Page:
But Thanksgiving isn't just all about food and lard. It's about running. And, drinking. And if you're crazy enough, combining the two. I’ve been getting some calls, emails and other threats about Turkey Trots. It was bad enough that I got called out to the Beer Mile and had to pull a DNS for a reason not specified at this time. When The Bus called to tell me that he was ready to race me 3.1 miles on Thanksgiving I told him he wins by default. I’m not turkey trotting. The other day someone asked if I was doing the Wild Turkey Trot – that’s drink a beer, run a mile, repeat 4x. No, not this year.
This time of year – Thanksgiving, Turkey Trots – reminds me of my beginning in the sport. I might not be turkey trotting this year but 11 years ago I did and that’s where it all started.
I was living in Naperville with my parents. I was 23 years old. In town there was a local Turkey Trot. Back then it was a small race with only 326 finishers. Today it has grown to over 6,000 participants. For whatever reason, I decided I want to race. I do not remember what sparked the interest – perhaps it was burning calories because back then that was the only reason why I worked out – perhaps a spark set a fire for competing that hadn’t burned for years.
The night before, as in around 7 pm, to prepare myself I ran 7 miles around the indoor track at the gym. I remember my mom was walking laps and I was running. If I can run 7 miles, I can run a 5K, right? It was the world’s most ignorant training plan. But it was something, and gave me the illusion of preparation which at times is all an athlete needs to do well.
I remember signing up on race morning, pinning the number to my shirt and waiting until the mayor fired a gun to signify the start of the race. I have no idea how it felt or what I was thinking. I just remember I crossed the line….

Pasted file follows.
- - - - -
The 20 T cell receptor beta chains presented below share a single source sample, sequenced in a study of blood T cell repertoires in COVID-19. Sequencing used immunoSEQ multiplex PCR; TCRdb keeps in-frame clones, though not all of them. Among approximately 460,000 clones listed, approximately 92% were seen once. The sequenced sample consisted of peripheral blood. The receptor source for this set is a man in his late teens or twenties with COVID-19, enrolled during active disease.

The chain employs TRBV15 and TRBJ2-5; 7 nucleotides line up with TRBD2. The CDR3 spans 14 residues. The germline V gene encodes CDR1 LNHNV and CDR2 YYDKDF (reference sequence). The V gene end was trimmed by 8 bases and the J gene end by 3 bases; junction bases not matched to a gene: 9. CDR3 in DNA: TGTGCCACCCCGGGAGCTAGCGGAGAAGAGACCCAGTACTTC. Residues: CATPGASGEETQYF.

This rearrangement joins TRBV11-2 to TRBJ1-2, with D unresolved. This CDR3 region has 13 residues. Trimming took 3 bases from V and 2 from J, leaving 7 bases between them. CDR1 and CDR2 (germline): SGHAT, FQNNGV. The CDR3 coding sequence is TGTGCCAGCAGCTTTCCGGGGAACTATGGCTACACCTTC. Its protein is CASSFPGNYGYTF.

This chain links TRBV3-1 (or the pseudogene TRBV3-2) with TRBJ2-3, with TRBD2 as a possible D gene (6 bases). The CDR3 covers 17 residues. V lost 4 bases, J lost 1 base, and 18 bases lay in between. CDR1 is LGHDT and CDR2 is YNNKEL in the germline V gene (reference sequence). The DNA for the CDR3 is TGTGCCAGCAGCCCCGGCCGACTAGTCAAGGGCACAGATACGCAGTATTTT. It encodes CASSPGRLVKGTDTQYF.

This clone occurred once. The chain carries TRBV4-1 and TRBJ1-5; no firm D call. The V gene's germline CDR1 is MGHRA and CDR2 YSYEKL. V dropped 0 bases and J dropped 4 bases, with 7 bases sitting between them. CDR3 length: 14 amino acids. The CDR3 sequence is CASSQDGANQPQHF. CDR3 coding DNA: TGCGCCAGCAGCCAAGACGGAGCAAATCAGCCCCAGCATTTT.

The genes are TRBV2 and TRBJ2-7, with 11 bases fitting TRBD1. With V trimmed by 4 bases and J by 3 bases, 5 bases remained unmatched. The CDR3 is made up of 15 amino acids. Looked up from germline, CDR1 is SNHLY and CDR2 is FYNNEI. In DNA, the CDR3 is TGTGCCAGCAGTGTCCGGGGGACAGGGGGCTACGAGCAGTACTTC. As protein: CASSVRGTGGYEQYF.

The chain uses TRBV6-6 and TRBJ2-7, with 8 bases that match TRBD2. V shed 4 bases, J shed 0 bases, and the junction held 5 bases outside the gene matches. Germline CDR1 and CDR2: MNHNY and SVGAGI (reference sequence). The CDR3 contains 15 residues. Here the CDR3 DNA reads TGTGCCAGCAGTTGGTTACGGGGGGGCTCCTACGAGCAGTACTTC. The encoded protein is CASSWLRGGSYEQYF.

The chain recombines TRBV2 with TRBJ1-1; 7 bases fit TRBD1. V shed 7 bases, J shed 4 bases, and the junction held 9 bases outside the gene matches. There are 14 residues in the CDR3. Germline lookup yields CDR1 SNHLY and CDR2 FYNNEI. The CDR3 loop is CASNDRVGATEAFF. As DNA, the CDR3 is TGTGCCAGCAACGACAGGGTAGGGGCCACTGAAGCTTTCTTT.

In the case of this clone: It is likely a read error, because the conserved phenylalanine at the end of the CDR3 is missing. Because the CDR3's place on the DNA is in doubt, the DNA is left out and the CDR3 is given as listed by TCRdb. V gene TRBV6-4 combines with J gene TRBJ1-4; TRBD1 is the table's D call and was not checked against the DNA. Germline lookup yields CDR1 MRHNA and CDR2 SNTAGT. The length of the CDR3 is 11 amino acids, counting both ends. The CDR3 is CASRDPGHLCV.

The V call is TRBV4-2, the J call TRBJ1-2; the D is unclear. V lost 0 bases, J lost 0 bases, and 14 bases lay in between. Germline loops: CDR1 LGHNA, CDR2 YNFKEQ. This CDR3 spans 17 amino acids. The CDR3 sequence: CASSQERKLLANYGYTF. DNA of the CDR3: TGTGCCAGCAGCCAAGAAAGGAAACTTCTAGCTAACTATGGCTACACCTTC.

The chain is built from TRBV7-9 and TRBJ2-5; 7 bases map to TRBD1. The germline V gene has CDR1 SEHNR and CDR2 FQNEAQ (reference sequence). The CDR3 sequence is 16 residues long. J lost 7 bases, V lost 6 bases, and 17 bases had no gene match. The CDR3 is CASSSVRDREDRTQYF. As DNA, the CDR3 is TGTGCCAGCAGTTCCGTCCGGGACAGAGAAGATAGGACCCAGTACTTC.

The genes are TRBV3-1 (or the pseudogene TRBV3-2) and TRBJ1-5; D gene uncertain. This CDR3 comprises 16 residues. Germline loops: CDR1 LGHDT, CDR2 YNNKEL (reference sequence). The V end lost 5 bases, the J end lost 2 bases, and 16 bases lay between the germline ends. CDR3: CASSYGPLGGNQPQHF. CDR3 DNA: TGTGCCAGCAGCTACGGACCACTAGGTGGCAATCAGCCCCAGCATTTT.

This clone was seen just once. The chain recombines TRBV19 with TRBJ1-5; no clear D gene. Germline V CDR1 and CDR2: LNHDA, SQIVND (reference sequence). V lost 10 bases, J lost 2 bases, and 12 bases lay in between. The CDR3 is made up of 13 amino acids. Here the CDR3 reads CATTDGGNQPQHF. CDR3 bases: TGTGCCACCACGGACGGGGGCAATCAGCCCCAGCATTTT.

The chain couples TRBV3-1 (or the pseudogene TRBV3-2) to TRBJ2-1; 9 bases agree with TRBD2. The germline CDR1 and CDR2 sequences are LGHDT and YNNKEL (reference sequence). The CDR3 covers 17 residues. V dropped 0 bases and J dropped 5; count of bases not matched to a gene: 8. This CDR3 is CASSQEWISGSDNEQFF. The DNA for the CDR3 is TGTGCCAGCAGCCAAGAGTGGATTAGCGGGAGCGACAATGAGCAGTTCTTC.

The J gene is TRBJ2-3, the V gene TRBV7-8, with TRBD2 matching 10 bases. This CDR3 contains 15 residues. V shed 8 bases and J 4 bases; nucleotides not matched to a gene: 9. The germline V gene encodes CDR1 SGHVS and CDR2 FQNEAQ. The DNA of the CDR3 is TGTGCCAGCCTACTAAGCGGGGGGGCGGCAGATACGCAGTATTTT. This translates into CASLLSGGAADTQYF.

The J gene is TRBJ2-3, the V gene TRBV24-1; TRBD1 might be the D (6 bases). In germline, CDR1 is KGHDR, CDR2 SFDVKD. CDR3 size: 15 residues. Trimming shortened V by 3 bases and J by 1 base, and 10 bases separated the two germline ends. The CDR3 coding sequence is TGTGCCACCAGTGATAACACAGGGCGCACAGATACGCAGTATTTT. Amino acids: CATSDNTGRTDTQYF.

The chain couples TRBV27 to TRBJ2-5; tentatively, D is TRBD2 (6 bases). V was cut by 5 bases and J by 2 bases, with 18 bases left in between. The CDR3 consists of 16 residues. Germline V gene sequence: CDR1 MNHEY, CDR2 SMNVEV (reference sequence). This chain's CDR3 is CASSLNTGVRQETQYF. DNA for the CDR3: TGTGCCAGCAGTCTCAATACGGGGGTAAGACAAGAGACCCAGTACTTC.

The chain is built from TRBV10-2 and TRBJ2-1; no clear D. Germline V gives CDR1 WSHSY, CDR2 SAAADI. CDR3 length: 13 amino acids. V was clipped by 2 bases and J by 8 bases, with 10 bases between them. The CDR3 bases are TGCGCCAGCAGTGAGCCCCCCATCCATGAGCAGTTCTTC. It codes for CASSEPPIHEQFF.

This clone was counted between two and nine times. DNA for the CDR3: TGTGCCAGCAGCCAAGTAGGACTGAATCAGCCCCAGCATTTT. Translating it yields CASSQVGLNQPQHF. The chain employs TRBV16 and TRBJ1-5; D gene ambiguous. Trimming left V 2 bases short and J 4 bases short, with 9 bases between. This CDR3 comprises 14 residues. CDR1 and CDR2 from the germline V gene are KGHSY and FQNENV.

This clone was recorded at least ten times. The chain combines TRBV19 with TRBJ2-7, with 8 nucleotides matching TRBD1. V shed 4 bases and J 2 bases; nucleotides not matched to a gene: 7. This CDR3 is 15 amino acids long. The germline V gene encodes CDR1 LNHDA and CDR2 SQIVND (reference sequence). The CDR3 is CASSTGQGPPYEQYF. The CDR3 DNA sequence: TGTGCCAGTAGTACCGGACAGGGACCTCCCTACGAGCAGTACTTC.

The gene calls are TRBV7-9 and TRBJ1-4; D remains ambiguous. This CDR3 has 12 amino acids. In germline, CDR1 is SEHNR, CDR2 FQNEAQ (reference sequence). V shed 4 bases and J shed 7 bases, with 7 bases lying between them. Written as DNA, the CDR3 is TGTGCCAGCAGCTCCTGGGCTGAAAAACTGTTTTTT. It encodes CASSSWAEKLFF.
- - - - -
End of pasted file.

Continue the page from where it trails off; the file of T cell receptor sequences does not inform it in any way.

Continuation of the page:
And at that moment, something clicked.
That click resonated in my mind for a few months. Until March of the next year to be exact. When I read about a local women’s triathlon also in my home town. It sounded like a good idea. And if I can do a 5K, what’s a little 750 meter swim and 22K bike before it? I was bold, like most young 20-somethings, thinking I could do anything I put my mind too without regret, without thinking what would others think or how would I do or….without overthinking it. I just did.
From there I did a lot of things. I have a giant scrapbook of race numbers, results and pictures signifying over 10 years in a sport that I have done – to some extent – over done. Since that first 5K, I have taken over 3 minutes off that first 5K time. It only took me 7 years to do that. Patience pays off. Progress takes time. I have no better proof when I say that to my athletes than myself.
For Thanksgiving this year, aside from the many things in life that we are grateful for – health, family, opportunity….I am grateful for that click. Whatever set it off, whatever made me sign up for that 5K it opened a door to what I now call my life. A husband, a business, thousands of miles of memories across the world doing the things I love with people I love too. When I reflect back on the 11 years that have since passed, I realize that those 3.1 miles were perhaps a few of the most important miles I’ve covered in my life.
I am grateful for that!